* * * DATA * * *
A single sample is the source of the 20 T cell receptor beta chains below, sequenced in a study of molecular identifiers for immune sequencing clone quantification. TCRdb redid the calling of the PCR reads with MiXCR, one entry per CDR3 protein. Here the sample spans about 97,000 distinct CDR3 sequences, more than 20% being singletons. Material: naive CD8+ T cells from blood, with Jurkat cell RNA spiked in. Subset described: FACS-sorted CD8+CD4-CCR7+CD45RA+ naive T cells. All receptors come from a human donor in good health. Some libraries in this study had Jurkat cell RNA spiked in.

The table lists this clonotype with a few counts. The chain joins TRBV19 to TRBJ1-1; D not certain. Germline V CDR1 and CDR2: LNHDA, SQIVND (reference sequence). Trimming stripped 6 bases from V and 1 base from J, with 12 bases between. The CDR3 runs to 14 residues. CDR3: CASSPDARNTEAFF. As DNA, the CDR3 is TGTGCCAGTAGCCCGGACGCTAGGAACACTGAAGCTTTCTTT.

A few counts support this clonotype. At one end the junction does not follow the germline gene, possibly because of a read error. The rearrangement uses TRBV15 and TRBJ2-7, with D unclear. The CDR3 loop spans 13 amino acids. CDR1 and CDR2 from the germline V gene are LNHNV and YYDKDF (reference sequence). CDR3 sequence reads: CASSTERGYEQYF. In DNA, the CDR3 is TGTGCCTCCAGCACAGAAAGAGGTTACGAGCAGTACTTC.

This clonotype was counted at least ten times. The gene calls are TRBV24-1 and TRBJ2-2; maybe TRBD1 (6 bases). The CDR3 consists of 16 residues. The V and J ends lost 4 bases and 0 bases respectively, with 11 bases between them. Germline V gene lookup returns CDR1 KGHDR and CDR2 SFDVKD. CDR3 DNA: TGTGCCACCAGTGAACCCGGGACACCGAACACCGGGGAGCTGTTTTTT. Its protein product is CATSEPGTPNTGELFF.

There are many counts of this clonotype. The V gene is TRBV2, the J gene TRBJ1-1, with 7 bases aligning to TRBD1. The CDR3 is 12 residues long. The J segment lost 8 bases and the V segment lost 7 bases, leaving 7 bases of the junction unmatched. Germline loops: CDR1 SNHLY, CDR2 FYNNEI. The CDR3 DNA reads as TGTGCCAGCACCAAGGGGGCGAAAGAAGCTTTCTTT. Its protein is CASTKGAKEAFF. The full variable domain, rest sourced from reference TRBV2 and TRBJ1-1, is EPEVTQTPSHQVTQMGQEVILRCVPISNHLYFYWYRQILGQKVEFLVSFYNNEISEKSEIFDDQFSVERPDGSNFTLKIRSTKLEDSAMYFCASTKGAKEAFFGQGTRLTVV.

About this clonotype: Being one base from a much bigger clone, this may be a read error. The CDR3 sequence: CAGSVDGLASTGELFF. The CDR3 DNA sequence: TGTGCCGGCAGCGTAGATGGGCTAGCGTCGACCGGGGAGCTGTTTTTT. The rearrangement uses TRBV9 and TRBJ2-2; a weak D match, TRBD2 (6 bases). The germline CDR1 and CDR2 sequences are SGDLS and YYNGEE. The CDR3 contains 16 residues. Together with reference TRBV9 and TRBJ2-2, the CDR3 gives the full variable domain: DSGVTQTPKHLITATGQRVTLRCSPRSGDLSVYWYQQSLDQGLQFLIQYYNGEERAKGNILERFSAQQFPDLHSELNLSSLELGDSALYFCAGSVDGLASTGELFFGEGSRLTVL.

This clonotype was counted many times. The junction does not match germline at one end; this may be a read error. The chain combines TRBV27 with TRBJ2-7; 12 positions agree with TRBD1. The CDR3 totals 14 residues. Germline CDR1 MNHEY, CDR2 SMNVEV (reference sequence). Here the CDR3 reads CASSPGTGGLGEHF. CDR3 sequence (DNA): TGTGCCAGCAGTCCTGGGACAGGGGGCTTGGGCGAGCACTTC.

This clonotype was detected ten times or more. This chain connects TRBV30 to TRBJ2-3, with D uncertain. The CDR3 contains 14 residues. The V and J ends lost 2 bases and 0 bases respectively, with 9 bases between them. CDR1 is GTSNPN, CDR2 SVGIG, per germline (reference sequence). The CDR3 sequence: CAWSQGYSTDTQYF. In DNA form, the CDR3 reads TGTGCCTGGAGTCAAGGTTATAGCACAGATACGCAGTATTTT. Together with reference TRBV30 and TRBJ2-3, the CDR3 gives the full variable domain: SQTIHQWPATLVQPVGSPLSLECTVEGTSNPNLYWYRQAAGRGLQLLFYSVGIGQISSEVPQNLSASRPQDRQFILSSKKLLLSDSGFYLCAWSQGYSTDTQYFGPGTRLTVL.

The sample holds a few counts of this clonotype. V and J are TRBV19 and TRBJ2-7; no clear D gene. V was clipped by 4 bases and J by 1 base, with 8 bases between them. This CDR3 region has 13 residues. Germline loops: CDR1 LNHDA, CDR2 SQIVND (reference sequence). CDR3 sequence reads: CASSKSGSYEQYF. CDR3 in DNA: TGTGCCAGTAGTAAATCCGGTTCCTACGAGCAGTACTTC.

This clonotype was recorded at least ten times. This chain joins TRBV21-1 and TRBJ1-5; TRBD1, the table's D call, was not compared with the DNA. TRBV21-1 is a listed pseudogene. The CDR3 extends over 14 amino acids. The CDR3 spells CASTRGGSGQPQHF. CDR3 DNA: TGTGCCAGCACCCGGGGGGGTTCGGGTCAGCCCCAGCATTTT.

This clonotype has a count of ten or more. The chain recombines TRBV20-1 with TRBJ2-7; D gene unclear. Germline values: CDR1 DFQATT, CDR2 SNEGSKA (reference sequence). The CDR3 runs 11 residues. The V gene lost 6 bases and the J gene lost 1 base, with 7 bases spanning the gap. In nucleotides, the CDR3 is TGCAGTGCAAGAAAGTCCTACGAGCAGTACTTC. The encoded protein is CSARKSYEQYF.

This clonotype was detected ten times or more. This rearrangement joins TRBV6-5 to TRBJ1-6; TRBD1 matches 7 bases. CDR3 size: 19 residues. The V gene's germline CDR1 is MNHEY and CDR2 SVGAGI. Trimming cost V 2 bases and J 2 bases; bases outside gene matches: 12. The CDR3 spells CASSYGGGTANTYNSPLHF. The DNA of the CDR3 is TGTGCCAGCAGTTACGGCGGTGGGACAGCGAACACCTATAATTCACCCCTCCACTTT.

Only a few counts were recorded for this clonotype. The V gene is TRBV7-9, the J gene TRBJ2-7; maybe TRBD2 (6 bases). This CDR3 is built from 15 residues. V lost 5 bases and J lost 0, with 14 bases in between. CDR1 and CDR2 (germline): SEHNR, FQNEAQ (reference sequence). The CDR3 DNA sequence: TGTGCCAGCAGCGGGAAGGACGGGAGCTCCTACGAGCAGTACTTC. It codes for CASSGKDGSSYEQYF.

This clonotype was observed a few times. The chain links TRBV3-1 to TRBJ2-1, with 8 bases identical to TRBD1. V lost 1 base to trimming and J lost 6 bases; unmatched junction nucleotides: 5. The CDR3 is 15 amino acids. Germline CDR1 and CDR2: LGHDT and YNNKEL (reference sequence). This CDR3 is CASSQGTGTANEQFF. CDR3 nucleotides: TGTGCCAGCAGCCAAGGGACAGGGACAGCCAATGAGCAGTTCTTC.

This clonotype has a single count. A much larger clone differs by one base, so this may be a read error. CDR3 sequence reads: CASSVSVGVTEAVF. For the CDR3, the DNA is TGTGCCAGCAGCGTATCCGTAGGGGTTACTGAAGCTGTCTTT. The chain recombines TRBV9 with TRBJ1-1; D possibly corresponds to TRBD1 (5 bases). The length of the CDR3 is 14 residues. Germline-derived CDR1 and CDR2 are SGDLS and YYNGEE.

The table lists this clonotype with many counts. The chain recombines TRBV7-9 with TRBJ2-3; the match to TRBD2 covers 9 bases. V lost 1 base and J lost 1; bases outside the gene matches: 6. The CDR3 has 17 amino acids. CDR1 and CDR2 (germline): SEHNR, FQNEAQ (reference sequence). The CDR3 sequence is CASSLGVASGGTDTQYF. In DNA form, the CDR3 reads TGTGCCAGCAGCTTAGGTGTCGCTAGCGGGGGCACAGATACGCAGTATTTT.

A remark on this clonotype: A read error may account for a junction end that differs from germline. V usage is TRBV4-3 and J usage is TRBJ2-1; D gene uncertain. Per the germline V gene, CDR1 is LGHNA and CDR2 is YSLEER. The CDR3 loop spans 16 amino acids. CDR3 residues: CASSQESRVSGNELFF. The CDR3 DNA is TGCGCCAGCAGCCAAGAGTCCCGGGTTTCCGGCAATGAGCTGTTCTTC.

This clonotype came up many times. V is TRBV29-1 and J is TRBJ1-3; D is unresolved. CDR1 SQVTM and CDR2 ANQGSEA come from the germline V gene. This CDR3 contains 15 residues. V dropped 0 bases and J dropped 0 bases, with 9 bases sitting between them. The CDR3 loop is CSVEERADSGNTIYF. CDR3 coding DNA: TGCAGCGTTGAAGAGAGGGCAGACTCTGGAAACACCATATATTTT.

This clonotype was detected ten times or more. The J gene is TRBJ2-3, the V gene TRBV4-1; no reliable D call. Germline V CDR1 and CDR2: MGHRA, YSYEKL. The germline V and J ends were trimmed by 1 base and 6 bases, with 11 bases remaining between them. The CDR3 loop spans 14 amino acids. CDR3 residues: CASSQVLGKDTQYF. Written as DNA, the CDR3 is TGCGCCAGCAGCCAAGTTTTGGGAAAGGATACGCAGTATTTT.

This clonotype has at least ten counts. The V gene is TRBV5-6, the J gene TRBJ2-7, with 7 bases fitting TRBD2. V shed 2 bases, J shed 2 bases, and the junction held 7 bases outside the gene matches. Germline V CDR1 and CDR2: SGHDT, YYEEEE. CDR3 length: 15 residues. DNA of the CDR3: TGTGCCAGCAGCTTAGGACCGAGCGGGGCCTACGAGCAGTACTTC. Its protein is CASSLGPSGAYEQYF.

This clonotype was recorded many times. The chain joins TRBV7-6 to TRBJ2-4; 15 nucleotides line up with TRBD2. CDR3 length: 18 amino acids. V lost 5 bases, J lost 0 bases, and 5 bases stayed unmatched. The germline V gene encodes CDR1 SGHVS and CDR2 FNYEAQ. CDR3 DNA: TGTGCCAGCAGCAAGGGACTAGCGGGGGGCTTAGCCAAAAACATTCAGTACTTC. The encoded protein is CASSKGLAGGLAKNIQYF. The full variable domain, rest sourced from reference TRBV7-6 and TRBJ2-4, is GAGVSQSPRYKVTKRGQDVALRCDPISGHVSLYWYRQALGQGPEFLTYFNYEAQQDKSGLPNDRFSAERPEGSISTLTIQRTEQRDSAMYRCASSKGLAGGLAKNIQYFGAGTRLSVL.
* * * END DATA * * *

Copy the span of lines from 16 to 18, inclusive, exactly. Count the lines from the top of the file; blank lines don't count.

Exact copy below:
The table lists this clonotype with many counts. The chain recombines TRBV7-9 with TRBJ2-3; the match to TRBD2 covers 9 bases. V lost 1 base and J lost 1; bases outside the gene matches: 6. The CDR3 has 17 amino acids. CDR1 and CDR2 (germline): SEHNR, FQNEAQ (reference sequence). The CDR3 sequence is CASSLGVASGGTDTQYF. In DNA form, the CDR3 reads TGTGCCAGCAGCTTAGGTGTCGCTAGCGGGGGCACAGATACGCAGTATTTT.

A remark on this clonotype: A read error may account for a junction end that differs from germline. V usage is TRBV4-3 and J usage is TRBJ2-1; D gene uncertain. Per the germline V gene, CDR1 is LGHNA and CDR2 is YSLEER. The CDR3 loop spans 16 amino acids. CDR3 residues: CASSQESRVSGNELFF. The CDR3 DNA is TGCGCCAGCAGCCAAGAGTCCCGGGTTTCCGGCAATGAGCTGTTCTTC.

This clonotype came up many times. V is TRBV29-1 and J is TRBJ1-3; D is unresolved. CDR1 SQVTM and CDR2 ANQGSEA come from the germline V gene. This CDR3 contains 15 residues. V dropped 0 bases and J dropped 0 bases, with 9 bases sitting between them. The CDR3 loop is CSVEERADSGNTIYF. CDR3 coding DNA: TGCAGCGTTGAAGAGAGGGCAGACTCTGGAAACACCATATATTTT.